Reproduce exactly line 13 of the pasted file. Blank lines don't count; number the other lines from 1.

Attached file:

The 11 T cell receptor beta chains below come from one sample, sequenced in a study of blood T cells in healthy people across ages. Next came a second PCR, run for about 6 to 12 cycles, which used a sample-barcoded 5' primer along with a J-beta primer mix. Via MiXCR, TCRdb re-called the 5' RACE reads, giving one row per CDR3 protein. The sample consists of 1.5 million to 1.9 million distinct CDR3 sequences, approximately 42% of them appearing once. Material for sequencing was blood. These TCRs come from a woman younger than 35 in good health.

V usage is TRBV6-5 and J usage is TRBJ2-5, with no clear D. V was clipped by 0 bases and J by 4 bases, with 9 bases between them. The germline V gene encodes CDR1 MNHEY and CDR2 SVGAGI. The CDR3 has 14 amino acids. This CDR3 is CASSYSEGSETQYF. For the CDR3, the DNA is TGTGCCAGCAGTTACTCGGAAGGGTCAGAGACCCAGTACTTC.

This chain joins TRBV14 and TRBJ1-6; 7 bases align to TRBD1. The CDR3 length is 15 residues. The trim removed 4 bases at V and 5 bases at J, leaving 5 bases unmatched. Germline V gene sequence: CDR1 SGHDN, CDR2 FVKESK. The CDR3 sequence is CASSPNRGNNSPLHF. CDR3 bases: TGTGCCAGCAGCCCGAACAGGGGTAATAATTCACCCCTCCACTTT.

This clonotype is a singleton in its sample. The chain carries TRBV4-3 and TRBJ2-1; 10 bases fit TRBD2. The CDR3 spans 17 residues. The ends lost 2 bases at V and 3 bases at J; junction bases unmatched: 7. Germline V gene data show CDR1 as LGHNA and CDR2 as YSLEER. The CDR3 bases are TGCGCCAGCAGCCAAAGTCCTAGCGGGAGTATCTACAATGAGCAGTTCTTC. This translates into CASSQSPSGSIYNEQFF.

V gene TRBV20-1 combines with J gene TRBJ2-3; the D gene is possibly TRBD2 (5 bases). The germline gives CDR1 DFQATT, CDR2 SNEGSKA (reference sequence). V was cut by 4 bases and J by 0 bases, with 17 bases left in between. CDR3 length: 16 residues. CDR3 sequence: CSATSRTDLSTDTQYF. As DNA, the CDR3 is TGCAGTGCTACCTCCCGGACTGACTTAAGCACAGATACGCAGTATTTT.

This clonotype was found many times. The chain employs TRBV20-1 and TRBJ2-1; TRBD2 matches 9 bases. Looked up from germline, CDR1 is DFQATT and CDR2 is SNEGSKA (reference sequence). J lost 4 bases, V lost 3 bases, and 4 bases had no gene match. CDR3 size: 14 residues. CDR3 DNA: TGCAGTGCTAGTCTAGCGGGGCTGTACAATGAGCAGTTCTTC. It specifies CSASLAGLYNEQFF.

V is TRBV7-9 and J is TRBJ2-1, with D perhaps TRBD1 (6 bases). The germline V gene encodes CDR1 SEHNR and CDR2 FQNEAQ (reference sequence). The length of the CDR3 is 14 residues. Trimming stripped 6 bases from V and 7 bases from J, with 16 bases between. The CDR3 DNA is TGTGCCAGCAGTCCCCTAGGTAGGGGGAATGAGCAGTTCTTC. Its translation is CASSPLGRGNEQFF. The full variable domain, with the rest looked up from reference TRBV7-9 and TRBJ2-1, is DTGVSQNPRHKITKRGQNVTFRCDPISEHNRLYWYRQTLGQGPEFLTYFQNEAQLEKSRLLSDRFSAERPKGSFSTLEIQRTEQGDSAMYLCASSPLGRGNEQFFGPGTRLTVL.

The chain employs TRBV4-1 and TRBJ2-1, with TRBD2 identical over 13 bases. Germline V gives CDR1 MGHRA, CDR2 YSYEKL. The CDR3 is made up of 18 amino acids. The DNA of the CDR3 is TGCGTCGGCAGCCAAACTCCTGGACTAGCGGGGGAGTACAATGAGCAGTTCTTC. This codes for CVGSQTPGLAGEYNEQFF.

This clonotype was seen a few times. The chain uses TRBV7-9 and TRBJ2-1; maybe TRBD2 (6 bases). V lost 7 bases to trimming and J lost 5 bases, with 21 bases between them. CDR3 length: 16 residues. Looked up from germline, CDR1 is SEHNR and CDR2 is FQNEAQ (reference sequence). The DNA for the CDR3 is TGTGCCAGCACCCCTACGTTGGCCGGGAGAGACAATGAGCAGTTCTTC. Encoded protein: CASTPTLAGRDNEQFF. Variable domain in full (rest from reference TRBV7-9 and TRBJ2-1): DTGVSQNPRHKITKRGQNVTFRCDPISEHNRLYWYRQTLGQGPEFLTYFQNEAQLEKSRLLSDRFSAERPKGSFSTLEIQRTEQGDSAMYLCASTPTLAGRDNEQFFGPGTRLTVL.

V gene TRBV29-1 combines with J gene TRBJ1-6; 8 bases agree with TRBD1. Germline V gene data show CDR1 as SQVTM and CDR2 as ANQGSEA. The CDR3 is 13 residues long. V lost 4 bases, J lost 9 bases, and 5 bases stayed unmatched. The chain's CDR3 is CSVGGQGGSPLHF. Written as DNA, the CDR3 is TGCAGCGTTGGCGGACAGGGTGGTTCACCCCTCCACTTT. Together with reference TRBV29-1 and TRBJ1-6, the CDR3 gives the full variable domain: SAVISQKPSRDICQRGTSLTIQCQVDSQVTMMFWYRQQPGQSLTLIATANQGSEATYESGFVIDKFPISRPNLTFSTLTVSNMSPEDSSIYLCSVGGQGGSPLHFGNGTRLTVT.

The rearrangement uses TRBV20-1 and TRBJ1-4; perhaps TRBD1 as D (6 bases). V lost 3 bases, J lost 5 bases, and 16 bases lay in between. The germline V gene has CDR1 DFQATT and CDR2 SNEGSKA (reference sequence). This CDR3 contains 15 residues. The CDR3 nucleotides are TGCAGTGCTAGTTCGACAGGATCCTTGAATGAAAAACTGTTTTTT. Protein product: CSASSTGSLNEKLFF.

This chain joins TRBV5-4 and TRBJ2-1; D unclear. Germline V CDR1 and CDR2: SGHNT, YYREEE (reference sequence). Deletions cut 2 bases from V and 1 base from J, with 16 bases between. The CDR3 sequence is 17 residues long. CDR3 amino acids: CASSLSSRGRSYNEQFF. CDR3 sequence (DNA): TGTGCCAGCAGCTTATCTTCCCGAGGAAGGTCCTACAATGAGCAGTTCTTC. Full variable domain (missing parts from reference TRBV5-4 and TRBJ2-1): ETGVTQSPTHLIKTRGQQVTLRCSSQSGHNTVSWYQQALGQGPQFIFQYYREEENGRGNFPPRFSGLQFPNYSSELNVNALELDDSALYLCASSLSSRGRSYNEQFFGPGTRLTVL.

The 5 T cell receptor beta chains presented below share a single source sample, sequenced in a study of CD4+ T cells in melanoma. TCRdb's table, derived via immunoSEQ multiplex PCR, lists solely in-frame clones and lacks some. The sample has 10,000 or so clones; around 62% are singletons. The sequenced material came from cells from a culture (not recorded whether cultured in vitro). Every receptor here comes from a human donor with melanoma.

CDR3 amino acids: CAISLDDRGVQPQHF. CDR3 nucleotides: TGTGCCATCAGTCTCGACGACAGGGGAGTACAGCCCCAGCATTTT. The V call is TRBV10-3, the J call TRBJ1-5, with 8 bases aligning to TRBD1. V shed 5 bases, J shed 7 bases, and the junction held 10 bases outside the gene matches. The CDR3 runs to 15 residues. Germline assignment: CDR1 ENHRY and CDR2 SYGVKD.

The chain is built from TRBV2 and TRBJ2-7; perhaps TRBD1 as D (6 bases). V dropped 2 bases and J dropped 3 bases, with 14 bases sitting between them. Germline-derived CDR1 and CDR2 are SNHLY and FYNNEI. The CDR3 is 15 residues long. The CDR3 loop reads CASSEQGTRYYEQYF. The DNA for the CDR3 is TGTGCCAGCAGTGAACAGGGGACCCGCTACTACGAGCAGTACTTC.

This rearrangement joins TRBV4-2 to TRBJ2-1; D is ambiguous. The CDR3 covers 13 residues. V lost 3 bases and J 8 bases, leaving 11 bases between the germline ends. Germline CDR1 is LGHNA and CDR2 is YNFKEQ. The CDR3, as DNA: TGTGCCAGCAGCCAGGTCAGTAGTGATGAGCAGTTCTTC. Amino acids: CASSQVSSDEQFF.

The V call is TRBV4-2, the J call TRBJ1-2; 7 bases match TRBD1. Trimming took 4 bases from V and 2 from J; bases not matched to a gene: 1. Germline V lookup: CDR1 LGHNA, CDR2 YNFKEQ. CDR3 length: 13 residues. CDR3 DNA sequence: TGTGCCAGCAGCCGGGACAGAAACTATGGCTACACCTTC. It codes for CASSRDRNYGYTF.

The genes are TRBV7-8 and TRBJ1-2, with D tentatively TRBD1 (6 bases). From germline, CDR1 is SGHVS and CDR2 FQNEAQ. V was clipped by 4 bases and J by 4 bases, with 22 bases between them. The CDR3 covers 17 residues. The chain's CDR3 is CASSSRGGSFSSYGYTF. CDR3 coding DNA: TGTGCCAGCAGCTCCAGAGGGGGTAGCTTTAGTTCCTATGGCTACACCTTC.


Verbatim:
The 5 T cell receptor beta chains presented below share a single source sample, sequenced in a study of CD4+ T cells in melanoma. TCRdb's table, derived via immunoSEQ multiplex PCR, lists solely in-frame clones and lacks some. The sample has 10,000 or so clones; around 62% are singletons. The sequenced material came from cells from a culture (not recorded whether cultured in vitro). Every receptor here comes from a human donor with melanoma.